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Thread Of The Silkworm Paperback – November 15, 1996


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Thread Of The Silkworm + The Chinese in America: A Narrative History + The Rape Of Nanking: The Forgotten Holocaust Of World War II
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Product Details

  • Paperback: 352 pages
  • Publisher: Basic Books; Reprint edition (November 15, 1996)
  • Language: English
  • ISBN-10: 0465006787
  • ISBN-13: 978-0465006786
  • Product Dimensions: 9.2 x 6.2 x 1 inches
  • Shipping Weight: 1.2 pounds (View shipping rates and policies)
  • Average Customer Review: 3.6 out of 5 stars  See all reviews (18 customer reviews)
  • Amazon Best Sellers Rank: #271,414 in Books (See Top 100 in Books)

Editorial Reviews

From Library Journal

Few Americans remember Tsien Hsue-shen, the subject of this book. Born in China in 1911, he came to the United States during the 1930s, earned a Ph.D. at Caltech, and made major contributions to aeronautics, rocketry, and other fields. After applying for U.S. citizenship in the 1950s, however, he became an innocent target of the Red Scare and was deported. Then, instead of assuming the leadership role in America's missile and space programs for which he appeared destined, he helped create the Chinese missile and space program that later supplied the Third World with Silkworm missiles. Tsien's incredible life is the story of one of the greatest blunders ever made by the U.S. government. Chang's biography ranges across the histories of rocketry, aeronautics, nuclear weapons development, and U.S.- China relations. With Anna Fields's energetic reading, this fascinating book would make a can't-miss addition to any general audiobook collection.AKent Rasmussen, Thousand Oaks, CA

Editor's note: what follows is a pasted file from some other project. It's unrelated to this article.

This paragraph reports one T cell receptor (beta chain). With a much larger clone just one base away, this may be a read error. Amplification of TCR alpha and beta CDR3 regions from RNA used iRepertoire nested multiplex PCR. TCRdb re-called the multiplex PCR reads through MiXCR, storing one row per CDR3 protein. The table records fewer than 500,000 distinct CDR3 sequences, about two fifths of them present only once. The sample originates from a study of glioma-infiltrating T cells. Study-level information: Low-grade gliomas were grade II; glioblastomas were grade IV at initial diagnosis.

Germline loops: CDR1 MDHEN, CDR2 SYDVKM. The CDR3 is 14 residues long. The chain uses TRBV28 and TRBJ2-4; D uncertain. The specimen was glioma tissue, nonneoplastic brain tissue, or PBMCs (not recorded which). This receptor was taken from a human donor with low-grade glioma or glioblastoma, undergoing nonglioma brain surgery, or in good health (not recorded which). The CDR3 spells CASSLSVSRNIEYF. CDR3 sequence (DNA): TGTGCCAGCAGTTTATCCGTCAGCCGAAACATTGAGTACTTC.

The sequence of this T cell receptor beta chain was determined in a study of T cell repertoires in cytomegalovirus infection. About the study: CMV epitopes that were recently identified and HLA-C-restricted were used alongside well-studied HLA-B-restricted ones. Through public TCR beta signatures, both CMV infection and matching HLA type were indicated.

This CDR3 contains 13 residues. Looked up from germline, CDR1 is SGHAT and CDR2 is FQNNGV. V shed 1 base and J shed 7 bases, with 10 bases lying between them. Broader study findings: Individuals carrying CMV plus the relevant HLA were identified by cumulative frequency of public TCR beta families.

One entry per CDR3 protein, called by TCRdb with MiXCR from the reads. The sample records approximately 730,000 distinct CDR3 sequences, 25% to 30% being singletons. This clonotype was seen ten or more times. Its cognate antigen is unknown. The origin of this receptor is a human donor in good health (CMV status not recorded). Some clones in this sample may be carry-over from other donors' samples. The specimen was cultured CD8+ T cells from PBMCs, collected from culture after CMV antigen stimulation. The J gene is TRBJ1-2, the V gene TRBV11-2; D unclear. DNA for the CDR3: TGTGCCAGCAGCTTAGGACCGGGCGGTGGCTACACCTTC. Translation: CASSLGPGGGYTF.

Copyright 1999 Reed Business Information, Inc. --This text refers to an out of print or unavailable edition of this title.

About the Author

Iris Chang lived and worked in California. She was a journalism graduate of the University of Illinois at Urbana and worked briefly as a reporter in Chicago before winning a graduate fellowship to the writing seminars program at The Johns Hopkins University. Her first book, Thread of the Silkworm (the story of Tsien Hsue-shen, father of the People’s Republic of China’s missile program) received world-wide critical acclaim. She is the recipient of the John T. and Catherine D. MacArthur Foundation’s Program on Peace and International Cooperation award, as well as major grants from the National Science Foundation, the Pacific Cultural Foundation, and the Harry Truman Library. She passed away in 2004.

More About the Author

Iris Chang lived and worked in California. She was a journalism graduate of the University of Illinois at Urbana and worked briefly as a reporter in Chicago before winning a graduate fellowship to the writing seminars program at The Johns Hopkins University. Her first book, Thread of the Silkworm (the story of Tsien Hsue-shen, father of the People's Republic of China's missile program) received world-wide critical acclaim. She is the recipient of the John T. and Catherine D. MacArthur Foundation's Program on Peace and International Cooperation award, as well as major grants from the National Science Foundation, the Pacific Cultural Foundation, and the Harry Truman Library. She passed away in 2004.